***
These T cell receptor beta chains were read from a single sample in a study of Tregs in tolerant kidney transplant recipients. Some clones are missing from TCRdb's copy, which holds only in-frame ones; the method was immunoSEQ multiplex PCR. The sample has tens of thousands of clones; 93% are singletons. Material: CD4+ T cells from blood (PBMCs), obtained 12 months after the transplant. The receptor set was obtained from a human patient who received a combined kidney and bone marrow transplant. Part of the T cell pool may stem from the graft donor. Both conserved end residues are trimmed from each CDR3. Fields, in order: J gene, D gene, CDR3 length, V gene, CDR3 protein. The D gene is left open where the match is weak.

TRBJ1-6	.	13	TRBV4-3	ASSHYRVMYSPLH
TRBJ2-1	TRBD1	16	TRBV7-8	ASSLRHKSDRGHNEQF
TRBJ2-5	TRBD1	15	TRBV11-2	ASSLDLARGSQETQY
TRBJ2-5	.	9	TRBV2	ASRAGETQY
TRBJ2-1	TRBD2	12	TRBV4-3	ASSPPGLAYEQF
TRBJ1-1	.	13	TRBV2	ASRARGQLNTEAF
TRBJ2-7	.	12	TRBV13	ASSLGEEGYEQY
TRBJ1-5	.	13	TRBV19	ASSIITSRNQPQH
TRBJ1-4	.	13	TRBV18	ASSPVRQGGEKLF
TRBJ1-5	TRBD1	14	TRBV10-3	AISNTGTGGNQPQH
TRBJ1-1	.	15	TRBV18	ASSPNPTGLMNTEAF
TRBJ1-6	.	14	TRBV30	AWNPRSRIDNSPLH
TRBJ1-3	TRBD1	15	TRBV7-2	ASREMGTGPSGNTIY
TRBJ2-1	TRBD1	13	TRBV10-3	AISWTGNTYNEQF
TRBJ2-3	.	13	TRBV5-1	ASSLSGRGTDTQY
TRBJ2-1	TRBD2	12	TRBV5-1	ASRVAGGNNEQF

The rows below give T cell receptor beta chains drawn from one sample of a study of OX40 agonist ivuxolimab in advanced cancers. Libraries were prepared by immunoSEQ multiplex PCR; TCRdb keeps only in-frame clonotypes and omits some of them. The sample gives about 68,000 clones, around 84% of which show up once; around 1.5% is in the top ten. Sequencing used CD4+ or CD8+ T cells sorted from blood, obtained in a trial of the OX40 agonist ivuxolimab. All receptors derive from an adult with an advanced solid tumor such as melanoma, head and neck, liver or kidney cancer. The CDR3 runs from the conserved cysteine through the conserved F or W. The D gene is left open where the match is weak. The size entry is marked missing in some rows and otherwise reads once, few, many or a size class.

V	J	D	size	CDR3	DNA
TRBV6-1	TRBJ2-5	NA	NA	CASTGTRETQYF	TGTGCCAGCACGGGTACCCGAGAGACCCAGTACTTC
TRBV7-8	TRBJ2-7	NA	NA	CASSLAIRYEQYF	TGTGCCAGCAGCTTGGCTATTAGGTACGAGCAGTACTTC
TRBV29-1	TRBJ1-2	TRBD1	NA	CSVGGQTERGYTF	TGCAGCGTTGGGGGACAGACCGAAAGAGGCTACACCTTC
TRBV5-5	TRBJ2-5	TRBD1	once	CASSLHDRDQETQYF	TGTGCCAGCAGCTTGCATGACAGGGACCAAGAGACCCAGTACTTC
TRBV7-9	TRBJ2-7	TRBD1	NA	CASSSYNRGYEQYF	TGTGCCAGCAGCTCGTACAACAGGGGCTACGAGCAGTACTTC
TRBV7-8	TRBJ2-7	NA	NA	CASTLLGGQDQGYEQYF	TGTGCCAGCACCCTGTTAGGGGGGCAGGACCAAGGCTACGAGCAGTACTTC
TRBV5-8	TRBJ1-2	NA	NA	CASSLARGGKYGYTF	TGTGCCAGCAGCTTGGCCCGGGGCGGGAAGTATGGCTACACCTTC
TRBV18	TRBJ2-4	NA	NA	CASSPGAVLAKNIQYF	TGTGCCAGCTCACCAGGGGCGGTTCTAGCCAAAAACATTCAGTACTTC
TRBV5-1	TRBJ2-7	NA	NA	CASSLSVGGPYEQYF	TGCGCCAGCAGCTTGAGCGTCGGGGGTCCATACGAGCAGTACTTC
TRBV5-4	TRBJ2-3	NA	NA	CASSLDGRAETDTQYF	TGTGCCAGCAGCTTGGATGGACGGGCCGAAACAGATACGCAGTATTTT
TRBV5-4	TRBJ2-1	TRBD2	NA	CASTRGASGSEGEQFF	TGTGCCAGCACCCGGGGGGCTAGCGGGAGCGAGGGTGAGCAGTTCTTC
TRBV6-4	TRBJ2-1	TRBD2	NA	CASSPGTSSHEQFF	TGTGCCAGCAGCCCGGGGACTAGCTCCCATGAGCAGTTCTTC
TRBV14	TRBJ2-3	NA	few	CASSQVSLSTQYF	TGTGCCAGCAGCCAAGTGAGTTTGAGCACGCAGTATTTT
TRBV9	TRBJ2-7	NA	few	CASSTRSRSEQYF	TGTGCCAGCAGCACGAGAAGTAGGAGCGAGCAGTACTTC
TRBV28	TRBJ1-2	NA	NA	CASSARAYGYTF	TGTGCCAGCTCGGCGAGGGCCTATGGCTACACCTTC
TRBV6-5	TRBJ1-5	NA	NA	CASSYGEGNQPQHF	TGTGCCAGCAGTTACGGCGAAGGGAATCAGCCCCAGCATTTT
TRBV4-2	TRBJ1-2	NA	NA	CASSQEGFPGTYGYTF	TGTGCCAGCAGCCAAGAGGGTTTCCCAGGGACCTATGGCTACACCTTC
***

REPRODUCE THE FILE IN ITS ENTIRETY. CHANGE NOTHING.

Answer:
These T cell receptor beta chains were read from a single sample in a study of Tregs in tolerant kidney transplant recipients. Some clones are missing from TCRdb's copy, which holds only in-frame ones; the method was immunoSEQ multiplex PCR. The sample has tens of thousands of clones; 93% are singletons. Material: CD4+ T cells from blood (PBMCs), obtained 12 months after the transplant. The receptor set was obtained from a human patient who received a combined kidney and bone marrow transplant. Part of the T cell pool may stem from the graft donor. Both conserved end residues are trimmed from each CDR3. Fields, in order: J gene, D gene, CDR3 length, V gene, CDR3 protein. The D gene is left open where the match is weak.

TRBJ1-6	.	13	TRBV4-3	ASSHYRVMYSPLH
TRBJ2-1	TRBD1	16	TRBV7-8	ASSLRHKSDRGHNEQF
TRBJ2-5	TRBD1	15	TRBV11-2	ASSLDLARGSQETQY
TRBJ2-5	.	9	TRBV2	ASRAGETQY
TRBJ2-1	TRBD2	12	TRBV4-3	ASSPPGLAYEQF
TRBJ1-1	.	13	TRBV2	ASRARGQLNTEAF
TRBJ2-7	.	12	TRBV13	ASSLGEEGYEQY
TRBJ1-5	.	13	TRBV19	ASSIITSRNQPQH
TRBJ1-4	.	13	TRBV18	ASSPVRQGGEKLF
TRBJ1-5	TRBD1	14	TRBV10-3	AISNTGTGGNQPQH
TRBJ1-1	.	15	TRBV18	ASSPNPTGLMNTEAF
TRBJ1-6	.	14	TRBV30	AWNPRSRIDNSPLH
TRBJ1-3	TRBD1	15	TRBV7-2	ASREMGTGPSGNTIY
TRBJ2-1	TRBD1	13	TRBV10-3	AISWTGNTYNEQF
TRBJ2-3	.	13	TRBV5-1	ASSLSGRGTDTQY
TRBJ2-1	TRBD2	12	TRBV5-1	ASRVAGGNNEQF

The rows below give T cell receptor beta chains drawn from one sample of a study of OX40 agonist ivuxolimab in advanced cancers. Libraries were prepared by immunoSEQ multiplex PCR; TCRdb keeps only in-frame clonotypes and omits some of them. The sample gives about 68,000 clones, around 84% of which show up once; around 1.5% is in the top ten. Sequencing used CD4+ or CD8+ T cells sorted from blood, obtained in a trial of the OX40 agonist ivuxolimab. All receptors derive from an adult with an advanced solid tumor such as melanoma, head and neck, liver or kidney cancer. The CDR3 runs from the conserved cysteine through the conserved F or W. The D gene is left open where the match is weak. The size entry is marked missing in some rows and otherwise reads once, few, many or a size class.

V	J	D	size	CDR3	DNA
TRBV6-1	TRBJ2-5	NA	NA	CASTGTRETQYF	TGTGCCAGCACGGGTACCCGAGAGACCCAGTACTTC
TRBV7-8	TRBJ2-7	NA	NA	CASSLAIRYEQYF	TGTGCCAGCAGCTTGGCTATTAGGTACGAGCAGTACTTC
TRBV29-1	TRBJ1-2	TRBD1	NA	CSVGGQTERGYTF	TGCAGCGTTGGGGGACAGACCGAAAGAGGCTACACCTTC
TRBV5-5	TRBJ2-5	TRBD1	once	CASSLHDRDQETQYF	TGTGCCAGCAGCTTGCATGACAGGGACCAAGAGACCCAGTACTTC
TRBV7-9	TRBJ2-7	TRBD1	NA	CASSSYNRGYEQYF	TGTGCCAGCAGCTCGTACAACAGGGGCTACGAGCAGTACTTC
TRBV7-8	TRBJ2-7	NA	NA	CASTLLGGQDQGYEQYF	TGTGCCAGCACCCTGTTAGGGGGGCAGGACCAAGGCTACGAGCAGTACTTC
TRBV5-8	TRBJ1-2	NA	NA	CASSLARGGKYGYTF	TGTGCCAGCAGCTTGGCCCGGGGCGGGAAGTATGGCTACACCTTC
TRBV18	TRBJ2-4	NA	NA	CASSPGAVLAKNIQYF	TGTGCCAGCTCACCAGGGGCGGTTCTAGCCAAAAACATTCAGTACTTC
TRBV5-1	TRBJ2-7	NA	NA	CASSLSVGGPYEQYF	TGCGCCAGCAGCTTGAGCGTCGGGGGTCCATACGAGCAGTACTTC
TRBV5-4	TRBJ2-3	NA	NA	CASSLDGRAETDTQYF	TGTGCCAGCAGCTTGGATGGACGGGCCGAAACAGATACGCAGTATTTT
TRBV5-4	TRBJ2-1	TRBD2	NA	CASTRGASGSEGEQFF	TGTGCCAGCACCCGGGGGGCTAGCGGGAGCGAGGGTGAGCAGTTCTTC
TRBV6-4	TRBJ2-1	TRBD2	NA	CASSPGTSSHEQFF	TGTGCCAGCAGCCCGGGGACTAGCTCCCATGAGCAGTTCTTC
TRBV14	TRBJ2-3	NA	few	CASSQVSLSTQYF	TGTGCCAGCAGCCAAGTGAGTTTGAGCACGCAGTATTTT
TRBV9	TRBJ2-7	NA	few	CASSTRSRSEQYF	TGTGCCAGCAGCACGAGAAGTAGGAGCGAGCAGTACTTC
TRBV28	TRBJ1-2	NA	NA	CASSARAYGYTF	TGTGCCAGCTCGGCGAGGGCCTATGGCTACACCTTC
TRBV6-5	TRBJ1-5	NA	NA	CASSYGEGNQPQHF	TGTGCCAGCAGTTACGGCGAAGGGAATCAGCCCCAGCATTTT
TRBV4-2	TRBJ1-2	NA	NA	CASSQEGFPGTYGYTF	TGTGCCAGCAGCCAAGAGGGTTTCCCAGGGACCTATGGCTACACCTTC